california-climate-summitThe pictures in the report tell a graphic story – they show the historical temperature rise in California from 1961 to 1990, and then give future projected rise from 2035 to 2099.

Progressively the state gets redder and redder, especially in the South East corner and middle. It’s going to get hot.

California prides itself being the first when its comes to clean air and energy, and now it has become the first state to publish a multi-sector strategy on how to adapt to climate change

The 2009 Adaptation Strategy Draft summarizes the latest science on how climate change could impact the state, and the results aren’t pretty.

For those who live with their hands in the sand and continue to deny that climate change is happening the draft makes uncomfortable reading.

It states: “Climate change is already affecting California. Sea levels have risen by as much as seven inches along the California Coast over the last century, increasing erosion and pressure on the state’s infrastructure, water supplies, and natural resources.”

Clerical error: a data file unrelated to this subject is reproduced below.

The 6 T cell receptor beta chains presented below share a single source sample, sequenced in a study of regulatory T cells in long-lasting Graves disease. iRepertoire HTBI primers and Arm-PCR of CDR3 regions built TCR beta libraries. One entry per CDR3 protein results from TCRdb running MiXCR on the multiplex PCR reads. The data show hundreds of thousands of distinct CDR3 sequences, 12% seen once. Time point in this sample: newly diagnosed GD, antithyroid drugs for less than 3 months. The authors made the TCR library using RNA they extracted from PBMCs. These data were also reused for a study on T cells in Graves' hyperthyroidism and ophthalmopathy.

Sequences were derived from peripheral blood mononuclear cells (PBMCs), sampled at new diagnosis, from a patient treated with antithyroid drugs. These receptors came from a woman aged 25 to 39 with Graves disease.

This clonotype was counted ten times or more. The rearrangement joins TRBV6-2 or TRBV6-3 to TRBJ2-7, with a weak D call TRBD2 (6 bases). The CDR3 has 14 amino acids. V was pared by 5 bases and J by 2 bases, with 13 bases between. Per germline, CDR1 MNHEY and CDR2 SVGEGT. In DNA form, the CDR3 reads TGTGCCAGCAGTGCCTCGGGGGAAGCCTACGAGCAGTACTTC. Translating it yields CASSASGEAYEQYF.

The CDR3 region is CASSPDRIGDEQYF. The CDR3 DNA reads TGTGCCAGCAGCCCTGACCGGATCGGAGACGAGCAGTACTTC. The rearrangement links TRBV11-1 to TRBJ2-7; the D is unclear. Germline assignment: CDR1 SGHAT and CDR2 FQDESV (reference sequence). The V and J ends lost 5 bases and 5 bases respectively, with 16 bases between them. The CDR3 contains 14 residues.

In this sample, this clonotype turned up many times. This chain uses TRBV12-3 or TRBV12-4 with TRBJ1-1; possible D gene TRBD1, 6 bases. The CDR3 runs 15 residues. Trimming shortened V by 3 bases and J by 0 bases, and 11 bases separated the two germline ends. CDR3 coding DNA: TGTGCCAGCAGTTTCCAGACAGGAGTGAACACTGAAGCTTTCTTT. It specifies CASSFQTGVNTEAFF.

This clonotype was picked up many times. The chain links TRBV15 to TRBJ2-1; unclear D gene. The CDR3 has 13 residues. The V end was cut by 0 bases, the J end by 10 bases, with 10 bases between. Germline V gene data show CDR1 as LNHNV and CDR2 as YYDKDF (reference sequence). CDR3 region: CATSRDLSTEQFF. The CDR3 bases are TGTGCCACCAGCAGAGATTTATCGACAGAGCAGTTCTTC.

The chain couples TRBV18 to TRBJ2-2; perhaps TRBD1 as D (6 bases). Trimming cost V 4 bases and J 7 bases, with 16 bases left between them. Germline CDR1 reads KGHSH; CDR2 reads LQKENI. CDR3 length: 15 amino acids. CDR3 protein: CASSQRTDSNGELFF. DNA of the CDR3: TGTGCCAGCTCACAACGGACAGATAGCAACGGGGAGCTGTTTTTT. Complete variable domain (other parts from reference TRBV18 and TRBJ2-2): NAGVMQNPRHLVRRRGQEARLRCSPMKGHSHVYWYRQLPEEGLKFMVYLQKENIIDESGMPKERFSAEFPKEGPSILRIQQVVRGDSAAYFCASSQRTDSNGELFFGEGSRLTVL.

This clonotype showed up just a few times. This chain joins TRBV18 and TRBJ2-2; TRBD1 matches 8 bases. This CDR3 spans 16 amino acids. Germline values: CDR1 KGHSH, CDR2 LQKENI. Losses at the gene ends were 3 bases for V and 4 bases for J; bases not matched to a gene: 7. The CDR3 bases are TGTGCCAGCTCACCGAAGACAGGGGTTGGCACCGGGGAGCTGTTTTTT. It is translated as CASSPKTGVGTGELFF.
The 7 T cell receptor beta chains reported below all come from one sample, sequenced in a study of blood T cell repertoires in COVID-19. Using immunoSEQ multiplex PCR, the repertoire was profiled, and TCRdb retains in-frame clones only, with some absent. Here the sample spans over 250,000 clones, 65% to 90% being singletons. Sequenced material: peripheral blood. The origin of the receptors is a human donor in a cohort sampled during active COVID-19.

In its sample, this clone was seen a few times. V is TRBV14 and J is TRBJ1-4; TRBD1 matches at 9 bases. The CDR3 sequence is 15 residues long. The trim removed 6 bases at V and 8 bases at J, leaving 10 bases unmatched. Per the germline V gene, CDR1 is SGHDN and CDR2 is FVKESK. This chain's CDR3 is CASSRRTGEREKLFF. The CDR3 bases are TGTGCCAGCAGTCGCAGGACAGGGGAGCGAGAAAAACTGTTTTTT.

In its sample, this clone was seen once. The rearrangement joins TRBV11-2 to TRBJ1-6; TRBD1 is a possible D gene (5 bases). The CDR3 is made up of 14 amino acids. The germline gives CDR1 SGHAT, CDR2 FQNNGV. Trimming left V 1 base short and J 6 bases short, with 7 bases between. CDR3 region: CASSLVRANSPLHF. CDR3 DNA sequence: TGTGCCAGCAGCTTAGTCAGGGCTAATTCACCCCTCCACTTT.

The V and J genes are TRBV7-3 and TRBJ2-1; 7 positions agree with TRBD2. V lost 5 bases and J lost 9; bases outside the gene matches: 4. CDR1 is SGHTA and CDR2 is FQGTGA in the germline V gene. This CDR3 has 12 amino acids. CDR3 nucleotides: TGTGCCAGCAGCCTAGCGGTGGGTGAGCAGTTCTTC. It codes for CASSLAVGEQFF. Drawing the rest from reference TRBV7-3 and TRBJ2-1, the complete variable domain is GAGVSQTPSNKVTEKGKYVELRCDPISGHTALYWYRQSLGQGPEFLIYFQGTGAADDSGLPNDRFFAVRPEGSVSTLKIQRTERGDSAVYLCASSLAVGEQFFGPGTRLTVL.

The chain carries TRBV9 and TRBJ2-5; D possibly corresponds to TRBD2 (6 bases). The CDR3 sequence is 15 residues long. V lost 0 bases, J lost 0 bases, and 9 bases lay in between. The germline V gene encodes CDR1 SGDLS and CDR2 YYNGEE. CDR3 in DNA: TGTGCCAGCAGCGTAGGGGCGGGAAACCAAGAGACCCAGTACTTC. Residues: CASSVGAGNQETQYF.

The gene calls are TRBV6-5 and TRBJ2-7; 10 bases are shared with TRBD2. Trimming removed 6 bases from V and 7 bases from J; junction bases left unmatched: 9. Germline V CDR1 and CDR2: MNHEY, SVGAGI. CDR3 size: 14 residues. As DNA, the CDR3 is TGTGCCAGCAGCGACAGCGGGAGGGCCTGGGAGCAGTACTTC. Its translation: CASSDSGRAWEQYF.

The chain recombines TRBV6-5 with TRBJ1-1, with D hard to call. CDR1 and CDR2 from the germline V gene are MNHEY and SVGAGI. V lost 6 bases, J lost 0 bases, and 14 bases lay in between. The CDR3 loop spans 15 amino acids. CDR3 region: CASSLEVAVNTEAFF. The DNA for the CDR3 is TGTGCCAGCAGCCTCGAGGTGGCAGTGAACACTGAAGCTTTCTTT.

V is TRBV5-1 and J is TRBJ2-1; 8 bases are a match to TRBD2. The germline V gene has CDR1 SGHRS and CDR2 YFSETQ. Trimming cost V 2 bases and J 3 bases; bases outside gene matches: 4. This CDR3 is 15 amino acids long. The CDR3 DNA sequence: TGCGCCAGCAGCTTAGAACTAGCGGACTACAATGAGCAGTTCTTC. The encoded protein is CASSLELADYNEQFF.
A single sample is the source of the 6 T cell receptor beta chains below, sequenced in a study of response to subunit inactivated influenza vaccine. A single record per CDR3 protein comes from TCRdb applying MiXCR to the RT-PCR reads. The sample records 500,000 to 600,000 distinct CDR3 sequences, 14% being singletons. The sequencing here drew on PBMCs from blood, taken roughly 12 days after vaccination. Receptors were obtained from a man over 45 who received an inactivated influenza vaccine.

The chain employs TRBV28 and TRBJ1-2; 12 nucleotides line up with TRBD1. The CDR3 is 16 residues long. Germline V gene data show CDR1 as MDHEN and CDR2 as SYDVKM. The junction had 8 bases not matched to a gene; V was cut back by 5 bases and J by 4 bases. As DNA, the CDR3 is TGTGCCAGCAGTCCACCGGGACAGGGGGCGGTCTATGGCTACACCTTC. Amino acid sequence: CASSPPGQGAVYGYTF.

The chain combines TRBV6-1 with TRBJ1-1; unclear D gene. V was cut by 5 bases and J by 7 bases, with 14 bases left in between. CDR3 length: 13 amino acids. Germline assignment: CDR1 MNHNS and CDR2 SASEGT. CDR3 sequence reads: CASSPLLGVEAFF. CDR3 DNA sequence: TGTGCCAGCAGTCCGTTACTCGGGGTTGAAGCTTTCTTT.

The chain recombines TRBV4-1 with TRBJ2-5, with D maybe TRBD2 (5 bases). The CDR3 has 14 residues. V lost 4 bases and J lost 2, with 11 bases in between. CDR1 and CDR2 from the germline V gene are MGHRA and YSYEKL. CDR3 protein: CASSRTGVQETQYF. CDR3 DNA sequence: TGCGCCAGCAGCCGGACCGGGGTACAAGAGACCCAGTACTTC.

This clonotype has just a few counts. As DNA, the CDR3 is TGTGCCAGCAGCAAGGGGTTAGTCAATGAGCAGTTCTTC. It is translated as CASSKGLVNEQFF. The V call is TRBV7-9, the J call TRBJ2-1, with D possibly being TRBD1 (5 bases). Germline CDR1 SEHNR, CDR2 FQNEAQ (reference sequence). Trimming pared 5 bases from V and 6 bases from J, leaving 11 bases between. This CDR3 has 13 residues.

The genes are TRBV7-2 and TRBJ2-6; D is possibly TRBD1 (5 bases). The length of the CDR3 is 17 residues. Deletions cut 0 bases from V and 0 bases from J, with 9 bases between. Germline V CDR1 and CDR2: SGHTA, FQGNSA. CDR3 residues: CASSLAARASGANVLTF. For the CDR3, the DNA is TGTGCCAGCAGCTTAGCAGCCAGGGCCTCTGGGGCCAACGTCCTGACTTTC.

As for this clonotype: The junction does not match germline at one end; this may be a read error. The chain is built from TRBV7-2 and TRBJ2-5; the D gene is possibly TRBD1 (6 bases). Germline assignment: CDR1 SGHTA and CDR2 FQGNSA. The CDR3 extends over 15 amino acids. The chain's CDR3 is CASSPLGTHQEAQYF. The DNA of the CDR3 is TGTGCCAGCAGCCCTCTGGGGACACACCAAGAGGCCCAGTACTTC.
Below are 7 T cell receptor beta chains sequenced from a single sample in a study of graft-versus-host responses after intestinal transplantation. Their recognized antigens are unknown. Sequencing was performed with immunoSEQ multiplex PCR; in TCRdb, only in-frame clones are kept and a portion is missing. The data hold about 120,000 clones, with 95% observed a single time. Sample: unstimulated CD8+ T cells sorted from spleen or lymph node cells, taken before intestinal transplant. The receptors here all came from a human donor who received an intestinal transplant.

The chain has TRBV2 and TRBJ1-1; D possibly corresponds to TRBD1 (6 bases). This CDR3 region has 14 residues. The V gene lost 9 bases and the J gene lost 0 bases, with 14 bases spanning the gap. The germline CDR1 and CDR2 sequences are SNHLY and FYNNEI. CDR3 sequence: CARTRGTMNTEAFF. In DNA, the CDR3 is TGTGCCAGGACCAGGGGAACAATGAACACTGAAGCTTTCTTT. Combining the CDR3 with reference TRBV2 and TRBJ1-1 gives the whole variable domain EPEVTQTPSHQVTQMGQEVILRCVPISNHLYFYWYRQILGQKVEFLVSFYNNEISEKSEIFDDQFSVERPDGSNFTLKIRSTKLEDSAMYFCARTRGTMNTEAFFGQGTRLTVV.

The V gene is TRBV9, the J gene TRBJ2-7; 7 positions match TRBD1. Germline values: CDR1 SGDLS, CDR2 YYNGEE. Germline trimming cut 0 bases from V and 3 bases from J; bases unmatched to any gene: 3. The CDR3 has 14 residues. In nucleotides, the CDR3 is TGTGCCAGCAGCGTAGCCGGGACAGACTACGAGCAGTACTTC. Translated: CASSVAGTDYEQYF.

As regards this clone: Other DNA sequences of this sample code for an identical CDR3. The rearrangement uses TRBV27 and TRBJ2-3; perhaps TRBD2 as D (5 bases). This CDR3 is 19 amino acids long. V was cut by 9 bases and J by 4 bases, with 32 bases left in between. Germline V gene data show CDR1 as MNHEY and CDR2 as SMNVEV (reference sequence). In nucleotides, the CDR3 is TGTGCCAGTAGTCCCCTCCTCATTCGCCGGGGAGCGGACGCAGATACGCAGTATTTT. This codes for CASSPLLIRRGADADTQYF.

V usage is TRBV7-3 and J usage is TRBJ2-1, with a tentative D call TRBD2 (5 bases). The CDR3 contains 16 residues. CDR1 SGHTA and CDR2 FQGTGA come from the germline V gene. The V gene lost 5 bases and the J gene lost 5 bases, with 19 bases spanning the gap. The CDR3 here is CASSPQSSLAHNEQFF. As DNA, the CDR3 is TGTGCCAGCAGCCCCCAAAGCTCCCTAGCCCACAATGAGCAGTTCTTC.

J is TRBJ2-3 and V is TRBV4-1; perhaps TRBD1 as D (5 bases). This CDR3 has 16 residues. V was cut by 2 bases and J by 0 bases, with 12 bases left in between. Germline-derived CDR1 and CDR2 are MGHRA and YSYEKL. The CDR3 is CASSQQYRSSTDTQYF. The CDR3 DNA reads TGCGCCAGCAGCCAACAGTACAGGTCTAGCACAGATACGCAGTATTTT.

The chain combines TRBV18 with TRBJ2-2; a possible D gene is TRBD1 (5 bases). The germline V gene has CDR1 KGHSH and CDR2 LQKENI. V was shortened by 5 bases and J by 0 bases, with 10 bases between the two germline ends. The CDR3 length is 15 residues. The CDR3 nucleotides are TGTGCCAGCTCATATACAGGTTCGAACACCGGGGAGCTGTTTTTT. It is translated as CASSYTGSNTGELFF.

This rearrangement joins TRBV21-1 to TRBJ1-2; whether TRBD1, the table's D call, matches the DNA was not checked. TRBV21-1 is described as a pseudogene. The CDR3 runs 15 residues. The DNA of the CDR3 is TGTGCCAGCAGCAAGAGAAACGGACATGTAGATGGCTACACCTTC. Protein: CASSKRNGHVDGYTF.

California also admits that the state has also seen increased average temperatures, more extreme hot days, fewer cold nights, a lengthening of the growing season, shifts in the water cycle with less winter precipitation falling as snow, and both snowmelt and rainwater running off sooner in the year.

The predicted impacts are serious: The sunshine state could soon be baking in temperatures of over 100 heatwaves. Forest wild- fires are becoming more frequent and intense due to dry seasons that start earlier and end later. The state’s water supply, already stressed under current demands and expected population growth, will shrink under even the most conservative climate change scenario. Almost half a million Californians, many who do not have the means to adjust, will be at risk from sea level rise.

California admits that as the climate changes, so must California, with the aim of reducing the vulnerability of residents, resources and industries. It is proposing strategies to cope with threats in seven sectors from firefighting to public health and water conservation.

The draft is “a good step in the right direction,” argues Gina Solomon of the Natural Resources Defense Council . “It highlights the importance of local adaptation planning, protecting vulnerable communities and the importance of public education.

But she cautioned: “These are all just words on paper without funding to carry them out.”

Let’s see what the public has to say about it.

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